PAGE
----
Apple patent application filed for method to manipulate virtual objects on a display

Apple patent application filed for method to manipulate virtual objects on a display
A Twitter tipster said last week that if Apple can hold a live event by October 27th, the company will unveil its next big thing, Apple Glass. Some believe that the product will be a mixed reality (AR/VR) headset with the AR glasses scheduled for the following year. Still, others believe that the latter version of the device will be introduced in 2020-2021.

Apple applies for a patent to protect technology allowing users to manipulate virtual objects on a screen


Today, the U.S. Patent and Trademark Office published (via AppleInsider) a patent application filed by Apple at the beginning of this year. Titled "Manipulation of Virtual Objects using a Tracked Physical Object," the technology will allow a user to manipulate what Apple refers to in the patent application as a virtual object in a computer-generated reality (CGR). This is done by moving around a "proxy object" while on the screen the latter uses an overlay of the AR image.


For example, let's say that on your screen, you are looking at an AR image of an iPad. In real life, you might be moving around an iPad-sized piece of wood as the "proxy object." You'll be able to move or turn the wood and the display will show the iPad in the exact same orientation as the wood, including the tablet's screen and buttons. As Apple writes in the patent application, "Input is received from the proxy device using an input device of the proxy device that represents a request to create a fixed alignment between the virtual object and the virtual representation in a three-dimensional ("3-D") coordinate space defined for the content."

In the application, Apple explains the thinking that inspired it to file with the USPTO. "Various electronic devices exist, such as head-mound devices (also known as headsets and HMDs), with displays that present users with a computer-generated reality (CGR) environment in which they may be fully immersed in a surrounding physical environment, fully immersed in a virtual reality environment comprising virtual objects, or anywhere in between. While direct manipulation of physical objects in the surrounding physical environment is available to users naturally, the same is not true for virtual objects in the CGR environment. Lacking a means to directly interact with virtual objects presented to a user as part of a CGR environment limits a degree to which the virtual objects are integrated into the CGR environment. Thus, it may be desirable to provide users with a means of directly manipulating virtual objects presented as part of CGR environments."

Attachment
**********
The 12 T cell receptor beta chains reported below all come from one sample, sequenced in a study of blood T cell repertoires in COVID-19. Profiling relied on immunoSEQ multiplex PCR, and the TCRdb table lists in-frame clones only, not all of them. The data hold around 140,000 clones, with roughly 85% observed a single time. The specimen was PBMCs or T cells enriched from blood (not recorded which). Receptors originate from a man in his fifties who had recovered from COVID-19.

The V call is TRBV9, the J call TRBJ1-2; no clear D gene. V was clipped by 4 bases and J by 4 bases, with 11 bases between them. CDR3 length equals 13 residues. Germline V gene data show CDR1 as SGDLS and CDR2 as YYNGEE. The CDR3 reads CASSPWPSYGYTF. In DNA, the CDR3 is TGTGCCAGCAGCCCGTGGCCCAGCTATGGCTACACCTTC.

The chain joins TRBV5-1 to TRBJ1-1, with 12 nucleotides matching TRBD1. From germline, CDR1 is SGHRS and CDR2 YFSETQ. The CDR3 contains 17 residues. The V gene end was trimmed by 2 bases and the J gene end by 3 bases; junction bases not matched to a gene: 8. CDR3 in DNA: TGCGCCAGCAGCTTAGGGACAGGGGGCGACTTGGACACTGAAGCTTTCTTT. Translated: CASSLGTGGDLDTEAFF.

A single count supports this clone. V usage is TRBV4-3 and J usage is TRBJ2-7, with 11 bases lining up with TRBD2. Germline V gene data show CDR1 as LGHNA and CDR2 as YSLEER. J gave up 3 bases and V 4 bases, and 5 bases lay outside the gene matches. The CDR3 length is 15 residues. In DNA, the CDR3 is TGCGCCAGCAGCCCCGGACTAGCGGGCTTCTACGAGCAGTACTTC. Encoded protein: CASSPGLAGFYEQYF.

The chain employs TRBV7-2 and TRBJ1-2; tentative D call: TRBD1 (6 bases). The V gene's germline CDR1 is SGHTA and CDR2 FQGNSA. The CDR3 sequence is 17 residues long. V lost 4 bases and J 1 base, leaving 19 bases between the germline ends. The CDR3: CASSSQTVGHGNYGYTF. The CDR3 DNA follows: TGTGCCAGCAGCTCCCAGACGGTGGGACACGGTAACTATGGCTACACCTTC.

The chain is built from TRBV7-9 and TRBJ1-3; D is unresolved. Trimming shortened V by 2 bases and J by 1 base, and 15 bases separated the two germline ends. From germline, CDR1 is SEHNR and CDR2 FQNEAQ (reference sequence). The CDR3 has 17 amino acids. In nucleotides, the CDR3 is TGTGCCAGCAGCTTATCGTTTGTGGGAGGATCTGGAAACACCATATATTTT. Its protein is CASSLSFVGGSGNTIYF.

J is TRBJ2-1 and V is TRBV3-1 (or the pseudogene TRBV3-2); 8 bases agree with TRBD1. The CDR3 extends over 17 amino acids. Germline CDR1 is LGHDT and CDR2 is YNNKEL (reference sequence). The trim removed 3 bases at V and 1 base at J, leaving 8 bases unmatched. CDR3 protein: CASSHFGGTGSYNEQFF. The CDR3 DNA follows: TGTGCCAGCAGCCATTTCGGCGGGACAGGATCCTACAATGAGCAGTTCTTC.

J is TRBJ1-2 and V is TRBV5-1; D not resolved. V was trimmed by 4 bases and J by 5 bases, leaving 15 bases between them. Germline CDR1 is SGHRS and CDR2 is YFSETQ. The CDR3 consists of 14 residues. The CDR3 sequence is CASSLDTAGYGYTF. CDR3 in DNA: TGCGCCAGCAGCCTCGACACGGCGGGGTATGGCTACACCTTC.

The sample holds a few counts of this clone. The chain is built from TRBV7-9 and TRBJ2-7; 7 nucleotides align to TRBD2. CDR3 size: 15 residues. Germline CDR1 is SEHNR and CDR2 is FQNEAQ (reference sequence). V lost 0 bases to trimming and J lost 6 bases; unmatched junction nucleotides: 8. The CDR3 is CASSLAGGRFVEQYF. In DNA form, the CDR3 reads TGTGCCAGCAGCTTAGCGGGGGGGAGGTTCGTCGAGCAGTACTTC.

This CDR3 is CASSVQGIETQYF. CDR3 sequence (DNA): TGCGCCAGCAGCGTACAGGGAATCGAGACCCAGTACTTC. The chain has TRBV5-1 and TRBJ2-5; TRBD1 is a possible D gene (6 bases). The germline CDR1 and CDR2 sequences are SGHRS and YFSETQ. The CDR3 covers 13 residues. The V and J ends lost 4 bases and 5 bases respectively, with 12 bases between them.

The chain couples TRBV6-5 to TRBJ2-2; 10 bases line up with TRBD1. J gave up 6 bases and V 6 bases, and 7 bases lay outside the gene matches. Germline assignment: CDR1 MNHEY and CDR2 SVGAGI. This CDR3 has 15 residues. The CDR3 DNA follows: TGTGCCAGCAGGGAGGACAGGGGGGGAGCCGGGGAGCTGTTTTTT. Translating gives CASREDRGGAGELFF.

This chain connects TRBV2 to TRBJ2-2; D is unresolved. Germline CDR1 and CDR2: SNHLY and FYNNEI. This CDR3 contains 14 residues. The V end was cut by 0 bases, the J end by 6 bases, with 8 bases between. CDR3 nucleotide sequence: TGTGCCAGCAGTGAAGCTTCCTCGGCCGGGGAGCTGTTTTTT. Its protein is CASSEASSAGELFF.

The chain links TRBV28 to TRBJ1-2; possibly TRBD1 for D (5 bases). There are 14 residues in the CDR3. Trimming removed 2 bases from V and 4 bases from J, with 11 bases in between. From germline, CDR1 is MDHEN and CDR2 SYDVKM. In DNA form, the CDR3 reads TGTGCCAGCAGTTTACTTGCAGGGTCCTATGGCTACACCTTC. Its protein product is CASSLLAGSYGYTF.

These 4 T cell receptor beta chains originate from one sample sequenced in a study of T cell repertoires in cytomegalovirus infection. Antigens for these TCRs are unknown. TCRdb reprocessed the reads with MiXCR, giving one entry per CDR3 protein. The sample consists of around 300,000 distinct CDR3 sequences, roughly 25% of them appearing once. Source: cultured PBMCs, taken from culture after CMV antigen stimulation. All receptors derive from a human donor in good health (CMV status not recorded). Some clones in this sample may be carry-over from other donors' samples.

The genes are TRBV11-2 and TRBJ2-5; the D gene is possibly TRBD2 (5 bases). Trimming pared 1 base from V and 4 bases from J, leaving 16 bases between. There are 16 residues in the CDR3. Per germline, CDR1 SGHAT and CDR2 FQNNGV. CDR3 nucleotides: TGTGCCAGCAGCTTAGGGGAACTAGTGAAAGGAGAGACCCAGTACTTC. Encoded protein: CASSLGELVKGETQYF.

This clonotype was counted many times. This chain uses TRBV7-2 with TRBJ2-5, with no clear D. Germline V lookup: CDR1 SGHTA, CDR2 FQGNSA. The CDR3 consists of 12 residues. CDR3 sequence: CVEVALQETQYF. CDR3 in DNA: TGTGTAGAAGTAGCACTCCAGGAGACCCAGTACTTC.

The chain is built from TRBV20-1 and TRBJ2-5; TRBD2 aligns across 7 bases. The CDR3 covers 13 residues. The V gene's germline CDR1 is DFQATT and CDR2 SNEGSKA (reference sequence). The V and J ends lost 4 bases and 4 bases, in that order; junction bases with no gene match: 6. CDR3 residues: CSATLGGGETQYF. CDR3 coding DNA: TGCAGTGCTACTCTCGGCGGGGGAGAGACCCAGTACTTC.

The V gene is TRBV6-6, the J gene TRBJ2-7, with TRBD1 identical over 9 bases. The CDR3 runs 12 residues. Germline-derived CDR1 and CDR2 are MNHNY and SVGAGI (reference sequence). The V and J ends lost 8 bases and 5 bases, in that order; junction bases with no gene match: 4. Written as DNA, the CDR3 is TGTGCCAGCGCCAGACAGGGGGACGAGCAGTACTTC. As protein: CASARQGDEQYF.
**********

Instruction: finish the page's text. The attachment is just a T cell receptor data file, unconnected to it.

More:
Speaking of patents, last year Apple was awarded one for a smart ring that would be used to control another device. In the patent documentation, Apple said that touchscreen devices are "cumbersome, inconvenient, or inefficient for certain tasks and applications." Apple pointed out that after holding an iPhone or iPad for a lengthy period of time, a user's hands and/or arms could get fatigued. And in a more frightening scenario suggestive of a Lifetime movie, Apple noted that the light given off by a touchscreen device could be "inappropriate in certain social environments or even dangerous if it gives away the position of a threatened user."

A new patent application for a smart ring published today by the USPTO (or as Apple is now calling the product, "a wireless finger-worn device") is titled "Devices, Methods, and Graphical User Interfaces for a Wearable Electronic Ring Computing Device." The ring uses a touchscreen interface to send commands to another electronic device like, oh, say an iPhone for instance. It also could be a useful tool for Apple Glass users by allowing them to control their headset by using the smart ring. The ring is sized to be worn on the user's first index finger on either hand.


Amazon introduced the Echo Loop smart ring last year and the device pairs with a smartphone to allow the user to access Alexa and can even dial a phone number using the paired phone. The Echo Loop, however, does not feature touch input.

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